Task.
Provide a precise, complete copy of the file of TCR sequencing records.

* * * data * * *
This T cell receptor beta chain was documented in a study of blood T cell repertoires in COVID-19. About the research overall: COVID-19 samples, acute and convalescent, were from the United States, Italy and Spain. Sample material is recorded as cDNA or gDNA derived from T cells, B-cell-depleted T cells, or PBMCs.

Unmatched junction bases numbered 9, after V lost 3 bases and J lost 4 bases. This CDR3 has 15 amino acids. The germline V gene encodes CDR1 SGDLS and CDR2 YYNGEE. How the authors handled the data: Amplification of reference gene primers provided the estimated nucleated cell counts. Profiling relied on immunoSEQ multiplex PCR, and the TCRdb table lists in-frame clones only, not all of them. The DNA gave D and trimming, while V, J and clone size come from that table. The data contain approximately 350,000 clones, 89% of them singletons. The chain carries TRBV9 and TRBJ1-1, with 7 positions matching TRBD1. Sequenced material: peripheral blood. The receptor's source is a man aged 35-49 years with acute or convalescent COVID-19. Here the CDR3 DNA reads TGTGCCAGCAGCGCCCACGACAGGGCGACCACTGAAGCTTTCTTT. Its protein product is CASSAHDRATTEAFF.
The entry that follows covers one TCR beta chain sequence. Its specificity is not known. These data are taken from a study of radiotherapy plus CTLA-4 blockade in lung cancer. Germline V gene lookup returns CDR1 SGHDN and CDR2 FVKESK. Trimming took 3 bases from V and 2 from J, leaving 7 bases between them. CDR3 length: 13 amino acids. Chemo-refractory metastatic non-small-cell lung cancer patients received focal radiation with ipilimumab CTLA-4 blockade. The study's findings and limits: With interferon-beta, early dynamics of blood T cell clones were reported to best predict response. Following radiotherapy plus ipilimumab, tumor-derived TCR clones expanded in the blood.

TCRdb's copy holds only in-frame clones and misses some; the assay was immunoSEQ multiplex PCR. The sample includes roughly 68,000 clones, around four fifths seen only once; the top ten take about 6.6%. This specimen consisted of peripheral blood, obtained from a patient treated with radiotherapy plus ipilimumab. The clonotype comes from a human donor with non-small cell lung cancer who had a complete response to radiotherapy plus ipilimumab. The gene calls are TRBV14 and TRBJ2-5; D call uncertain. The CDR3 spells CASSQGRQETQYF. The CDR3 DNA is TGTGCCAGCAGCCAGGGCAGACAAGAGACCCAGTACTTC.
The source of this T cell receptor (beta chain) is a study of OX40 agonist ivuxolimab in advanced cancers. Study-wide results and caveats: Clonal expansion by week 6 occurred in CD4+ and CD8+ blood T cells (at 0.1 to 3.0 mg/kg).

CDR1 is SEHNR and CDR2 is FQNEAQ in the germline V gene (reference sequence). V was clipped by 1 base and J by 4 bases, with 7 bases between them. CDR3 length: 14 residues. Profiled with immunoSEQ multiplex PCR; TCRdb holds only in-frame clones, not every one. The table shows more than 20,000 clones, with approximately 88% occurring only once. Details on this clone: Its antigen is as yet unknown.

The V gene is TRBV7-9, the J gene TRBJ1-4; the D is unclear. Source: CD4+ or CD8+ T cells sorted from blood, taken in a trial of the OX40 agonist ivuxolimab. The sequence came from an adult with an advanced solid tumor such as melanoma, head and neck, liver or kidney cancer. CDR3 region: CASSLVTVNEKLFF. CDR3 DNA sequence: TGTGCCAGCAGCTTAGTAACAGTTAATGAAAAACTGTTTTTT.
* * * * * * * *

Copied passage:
This T cell receptor beta chain was documented in a study of blood T cell repertoires in COVID-19. About the research overall: COVID-19 samples, acute and convalescent, were from the United States, Italy and Spain. Sample material is recorded as cDNA or gDNA derived from T cells, B-cell-depleted T cells, or PBMCs.

Unmatched junction bases numbered 9, after V lost 3 bases and J lost 4 bases. This CDR3 has 15 amino acids. The germline V gene encodes CDR1 SGDLS and CDR2 YYNGEE. How the authors handled the data: Amplification of reference gene primers provided the estimated nucleated cell counts. Profiling relied on immunoSEQ multiplex PCR, and the TCRdb table lists in-frame clones only, not all of them. The DNA gave D and trimming, while V, J and clone size come from that table. The data contain approximately 350,000 clones, 89% of them singletons. The chain carries TRBV9 and TRBJ1-1, with 7 positions matching TRBD1. Sequenced material: peripheral blood. The receptor's source is a man aged 35-49 years with acute or convalescent COVID-19. Here the CDR3 DNA reads TGTGCCAGCAGCGCCCACGACAGGGCGACCACTGAAGCTTTCTTT. Its protein product is CASSAHDRATTEAFF.
The entry that follows covers one TCR beta chain sequence. Its specificity is not known. These data are taken from a study of radiotherapy plus CTLA-4 blockade in lung cancer. Germline V gene lookup returns CDR1 SGHDN and CDR2 FVKESK. Trimming took 3 bases from V and 2 from J, leaving 7 bases between them. CDR3 length: 13 amino acids. Chemo-refractory metastatic non-small-cell lung cancer patients received focal radiation with ipilimumab CTLA-4 blockade. The study's findings and limits: With interferon-beta, early dynamics of blood T cell clones were reported to best predict response. Following radiotherapy plus ipilimumab, tumor-derived TCR clones expanded in the blood.

TCRdb's copy holds only in-frame clones and misses some; the assay was immunoSEQ multiplex PCR. The sample includes roughly 68,000 clones, around four fifths seen only once; the top ten take about 6.6%. This specimen consisted of peripheral blood, obtained from a patient treated with radiotherapy plus ipilimumab. The clonotype comes from a human donor with non-small cell lung cancer who had a complete response to radiotherapy plus ipilimumab. The gene calls are TRBV14 and TRBJ2-5; D call uncertain. The CDR3 spells CASSQGRQETQYF. The CDR3 DNA is TGTGCCAGCAGCCAGGGCAGACAAGAGACCCAGTACTTC.
The source of this T cell receptor (beta chain) is a study of OX40 agonist ivuxolimab in advanced cancers. Study-wide results and caveats: Clonal expansion by week 6 occurred in CD4+ and CD8+ blood T cells (at 0.1 to 3.0 mg/kg).

CDR1 is SEHNR and CDR2 is FQNEAQ in the germline V gene (reference sequence). V was clipped by 1 base and J by 4 bases, with 7 bases between them. CDR3 length: 14 residues. Profiled with immunoSEQ multiplex PCR; TCRdb holds only in-frame clones, not every one. The table shows more than 20,000 clones, with approximately 88% occurring only once. Details on this clone: Its antigen is as yet unknown.

The V gene is TRBV7-9, the J gene TRBJ1-4; the D is unclear. Source: CD4+ or CD8+ T cells sorted from blood, taken in a trial of the OX40 agonist ivuxolimab. The sequence came from an adult with an advanced solid tumor such as melanoma, head and neck, liver or kidney cancer. CDR3 region: CASSLVTVNEKLFF. CDR3 DNA sequence: TGTGCCAGCAGCTTAGTAACAGTTAATGAAAAACTGTTTTTT.